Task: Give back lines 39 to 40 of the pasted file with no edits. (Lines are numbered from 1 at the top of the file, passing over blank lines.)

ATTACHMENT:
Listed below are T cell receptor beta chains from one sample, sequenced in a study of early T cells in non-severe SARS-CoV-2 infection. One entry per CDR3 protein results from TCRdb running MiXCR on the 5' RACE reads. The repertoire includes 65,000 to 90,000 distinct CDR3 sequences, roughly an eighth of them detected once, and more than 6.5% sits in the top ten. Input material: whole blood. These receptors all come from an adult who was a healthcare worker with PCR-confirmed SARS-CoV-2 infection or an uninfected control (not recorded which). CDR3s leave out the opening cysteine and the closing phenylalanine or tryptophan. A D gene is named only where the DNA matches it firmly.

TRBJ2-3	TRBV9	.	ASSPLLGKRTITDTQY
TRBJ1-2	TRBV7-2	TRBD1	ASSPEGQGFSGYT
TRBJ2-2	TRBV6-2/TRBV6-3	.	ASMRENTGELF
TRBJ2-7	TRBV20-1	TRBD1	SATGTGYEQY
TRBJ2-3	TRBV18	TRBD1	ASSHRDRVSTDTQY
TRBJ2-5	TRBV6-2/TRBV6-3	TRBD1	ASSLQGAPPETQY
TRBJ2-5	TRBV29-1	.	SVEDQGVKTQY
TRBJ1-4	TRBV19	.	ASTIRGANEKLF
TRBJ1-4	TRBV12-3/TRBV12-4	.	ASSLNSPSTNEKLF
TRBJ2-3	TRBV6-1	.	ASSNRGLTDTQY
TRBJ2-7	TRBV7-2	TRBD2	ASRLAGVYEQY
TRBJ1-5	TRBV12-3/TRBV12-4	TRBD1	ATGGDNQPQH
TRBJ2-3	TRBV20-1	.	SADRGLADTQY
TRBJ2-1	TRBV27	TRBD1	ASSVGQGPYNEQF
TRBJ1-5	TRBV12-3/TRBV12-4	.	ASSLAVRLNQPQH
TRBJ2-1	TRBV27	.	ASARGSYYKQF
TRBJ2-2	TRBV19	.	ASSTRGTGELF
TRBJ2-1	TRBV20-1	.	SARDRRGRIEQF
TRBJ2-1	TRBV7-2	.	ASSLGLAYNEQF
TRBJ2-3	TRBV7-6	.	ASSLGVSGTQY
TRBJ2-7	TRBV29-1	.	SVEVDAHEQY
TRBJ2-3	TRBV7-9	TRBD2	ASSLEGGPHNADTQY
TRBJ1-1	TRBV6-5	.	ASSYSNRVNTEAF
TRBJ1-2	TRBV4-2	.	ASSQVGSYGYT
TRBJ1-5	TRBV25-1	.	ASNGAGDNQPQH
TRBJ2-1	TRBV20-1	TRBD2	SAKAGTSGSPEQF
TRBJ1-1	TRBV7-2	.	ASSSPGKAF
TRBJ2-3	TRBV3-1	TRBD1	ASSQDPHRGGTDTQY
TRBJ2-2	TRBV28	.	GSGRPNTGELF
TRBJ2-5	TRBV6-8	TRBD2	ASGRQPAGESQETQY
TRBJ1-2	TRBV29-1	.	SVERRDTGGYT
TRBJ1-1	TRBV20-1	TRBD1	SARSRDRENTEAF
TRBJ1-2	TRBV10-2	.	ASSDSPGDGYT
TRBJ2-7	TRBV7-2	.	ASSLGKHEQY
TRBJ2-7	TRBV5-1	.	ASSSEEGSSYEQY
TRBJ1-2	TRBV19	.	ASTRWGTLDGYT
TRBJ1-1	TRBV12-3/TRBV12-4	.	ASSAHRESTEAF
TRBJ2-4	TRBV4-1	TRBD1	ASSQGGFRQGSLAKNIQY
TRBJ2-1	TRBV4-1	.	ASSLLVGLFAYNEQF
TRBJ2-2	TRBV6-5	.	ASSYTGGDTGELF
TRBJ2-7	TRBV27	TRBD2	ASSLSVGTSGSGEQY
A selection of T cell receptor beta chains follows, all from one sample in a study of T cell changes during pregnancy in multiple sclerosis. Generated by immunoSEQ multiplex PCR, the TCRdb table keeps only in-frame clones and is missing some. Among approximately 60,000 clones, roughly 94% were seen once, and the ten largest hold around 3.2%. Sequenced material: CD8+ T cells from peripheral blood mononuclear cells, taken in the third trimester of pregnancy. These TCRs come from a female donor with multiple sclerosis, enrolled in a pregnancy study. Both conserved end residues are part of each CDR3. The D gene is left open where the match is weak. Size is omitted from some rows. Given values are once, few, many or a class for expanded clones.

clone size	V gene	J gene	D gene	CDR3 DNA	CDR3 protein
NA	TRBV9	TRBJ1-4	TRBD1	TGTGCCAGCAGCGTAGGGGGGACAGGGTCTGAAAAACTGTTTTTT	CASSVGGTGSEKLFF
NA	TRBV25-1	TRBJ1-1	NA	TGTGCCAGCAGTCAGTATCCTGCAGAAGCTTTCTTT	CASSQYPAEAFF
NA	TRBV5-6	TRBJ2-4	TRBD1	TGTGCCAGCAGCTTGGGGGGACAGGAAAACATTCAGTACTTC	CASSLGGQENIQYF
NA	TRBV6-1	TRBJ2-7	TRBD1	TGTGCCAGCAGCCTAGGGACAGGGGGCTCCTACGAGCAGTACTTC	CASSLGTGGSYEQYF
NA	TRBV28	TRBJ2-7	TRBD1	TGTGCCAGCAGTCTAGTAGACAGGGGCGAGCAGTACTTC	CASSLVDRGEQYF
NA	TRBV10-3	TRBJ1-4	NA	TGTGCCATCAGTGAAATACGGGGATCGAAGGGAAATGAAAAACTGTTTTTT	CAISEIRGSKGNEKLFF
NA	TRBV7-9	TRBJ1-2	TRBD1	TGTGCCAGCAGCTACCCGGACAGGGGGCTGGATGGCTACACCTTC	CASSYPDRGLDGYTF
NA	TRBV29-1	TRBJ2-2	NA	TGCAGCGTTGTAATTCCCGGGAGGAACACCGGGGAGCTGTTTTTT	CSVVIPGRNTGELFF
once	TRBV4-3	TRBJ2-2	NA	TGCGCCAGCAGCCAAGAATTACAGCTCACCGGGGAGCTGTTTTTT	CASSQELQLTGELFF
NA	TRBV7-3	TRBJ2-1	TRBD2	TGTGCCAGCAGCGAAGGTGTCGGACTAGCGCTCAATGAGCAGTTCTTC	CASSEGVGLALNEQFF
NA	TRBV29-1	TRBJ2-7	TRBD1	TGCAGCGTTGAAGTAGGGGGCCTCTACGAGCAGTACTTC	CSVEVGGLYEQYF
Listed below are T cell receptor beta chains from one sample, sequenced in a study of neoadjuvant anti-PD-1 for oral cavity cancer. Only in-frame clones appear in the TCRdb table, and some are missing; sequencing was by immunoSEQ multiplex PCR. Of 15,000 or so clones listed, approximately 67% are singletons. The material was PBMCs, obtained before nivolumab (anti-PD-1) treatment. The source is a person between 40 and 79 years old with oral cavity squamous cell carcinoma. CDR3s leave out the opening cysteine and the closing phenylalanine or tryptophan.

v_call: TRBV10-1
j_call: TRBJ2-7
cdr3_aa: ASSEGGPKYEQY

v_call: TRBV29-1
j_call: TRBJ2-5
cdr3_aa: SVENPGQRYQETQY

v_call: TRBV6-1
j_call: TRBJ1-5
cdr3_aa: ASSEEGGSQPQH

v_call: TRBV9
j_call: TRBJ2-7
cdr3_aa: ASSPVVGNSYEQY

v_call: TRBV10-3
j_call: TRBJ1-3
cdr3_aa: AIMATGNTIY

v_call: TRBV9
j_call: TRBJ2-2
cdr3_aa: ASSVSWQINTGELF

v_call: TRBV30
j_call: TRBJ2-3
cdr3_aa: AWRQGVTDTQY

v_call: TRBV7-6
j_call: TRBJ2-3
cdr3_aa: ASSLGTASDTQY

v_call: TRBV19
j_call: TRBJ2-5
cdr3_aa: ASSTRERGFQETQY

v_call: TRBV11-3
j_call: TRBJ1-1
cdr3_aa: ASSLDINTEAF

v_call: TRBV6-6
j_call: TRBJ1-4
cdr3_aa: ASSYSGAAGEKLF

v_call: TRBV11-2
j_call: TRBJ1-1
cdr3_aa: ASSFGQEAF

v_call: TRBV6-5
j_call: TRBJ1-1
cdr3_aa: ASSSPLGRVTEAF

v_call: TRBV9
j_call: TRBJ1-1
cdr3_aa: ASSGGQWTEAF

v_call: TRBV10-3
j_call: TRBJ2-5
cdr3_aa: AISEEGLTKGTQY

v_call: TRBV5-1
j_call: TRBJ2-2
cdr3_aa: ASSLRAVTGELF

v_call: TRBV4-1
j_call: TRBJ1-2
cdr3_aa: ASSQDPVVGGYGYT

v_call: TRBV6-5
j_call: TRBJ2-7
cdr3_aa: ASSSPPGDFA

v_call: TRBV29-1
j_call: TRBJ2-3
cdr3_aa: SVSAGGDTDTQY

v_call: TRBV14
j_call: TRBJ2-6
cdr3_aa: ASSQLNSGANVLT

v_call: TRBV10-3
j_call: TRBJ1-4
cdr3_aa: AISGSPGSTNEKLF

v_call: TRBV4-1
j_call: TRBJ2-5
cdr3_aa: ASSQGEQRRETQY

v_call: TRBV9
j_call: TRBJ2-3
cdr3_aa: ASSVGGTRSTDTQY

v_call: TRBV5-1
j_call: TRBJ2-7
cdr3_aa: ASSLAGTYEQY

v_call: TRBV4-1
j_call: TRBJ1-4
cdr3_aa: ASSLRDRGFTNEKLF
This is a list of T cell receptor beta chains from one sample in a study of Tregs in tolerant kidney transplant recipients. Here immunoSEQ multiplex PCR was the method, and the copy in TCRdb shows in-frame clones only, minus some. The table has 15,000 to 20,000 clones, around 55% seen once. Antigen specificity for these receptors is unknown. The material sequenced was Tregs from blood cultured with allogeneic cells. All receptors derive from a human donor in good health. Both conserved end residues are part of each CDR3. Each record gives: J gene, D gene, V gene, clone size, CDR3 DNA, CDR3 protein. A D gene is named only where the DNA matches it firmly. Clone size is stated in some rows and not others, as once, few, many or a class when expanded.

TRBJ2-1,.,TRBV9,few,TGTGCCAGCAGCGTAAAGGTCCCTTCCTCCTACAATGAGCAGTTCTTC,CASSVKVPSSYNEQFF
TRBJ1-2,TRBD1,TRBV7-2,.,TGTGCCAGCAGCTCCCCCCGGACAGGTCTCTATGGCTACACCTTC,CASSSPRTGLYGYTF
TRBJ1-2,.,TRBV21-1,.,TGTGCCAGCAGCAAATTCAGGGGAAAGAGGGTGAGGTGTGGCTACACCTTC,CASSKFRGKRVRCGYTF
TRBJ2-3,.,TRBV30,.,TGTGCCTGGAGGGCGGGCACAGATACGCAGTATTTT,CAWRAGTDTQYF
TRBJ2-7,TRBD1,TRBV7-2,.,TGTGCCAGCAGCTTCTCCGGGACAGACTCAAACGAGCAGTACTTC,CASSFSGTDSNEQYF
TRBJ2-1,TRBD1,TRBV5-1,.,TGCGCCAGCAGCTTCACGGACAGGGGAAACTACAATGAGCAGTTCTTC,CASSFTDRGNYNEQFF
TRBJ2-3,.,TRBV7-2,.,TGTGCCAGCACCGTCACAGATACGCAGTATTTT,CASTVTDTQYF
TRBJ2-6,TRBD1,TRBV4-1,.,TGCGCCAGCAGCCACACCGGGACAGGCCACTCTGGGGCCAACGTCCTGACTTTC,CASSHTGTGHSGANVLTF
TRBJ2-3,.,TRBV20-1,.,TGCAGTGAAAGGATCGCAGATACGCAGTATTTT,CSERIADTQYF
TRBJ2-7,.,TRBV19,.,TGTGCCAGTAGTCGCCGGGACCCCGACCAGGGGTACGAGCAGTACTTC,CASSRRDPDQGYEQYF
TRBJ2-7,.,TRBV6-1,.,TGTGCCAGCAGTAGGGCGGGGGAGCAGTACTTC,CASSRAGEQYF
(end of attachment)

TRBJ2-4	TRBV4-1	TRBD1	ASSQGGFRQGSLAKNIQY
TRBJ2-1	TRBV4-1	.	ASSLLVGLFAYNEQF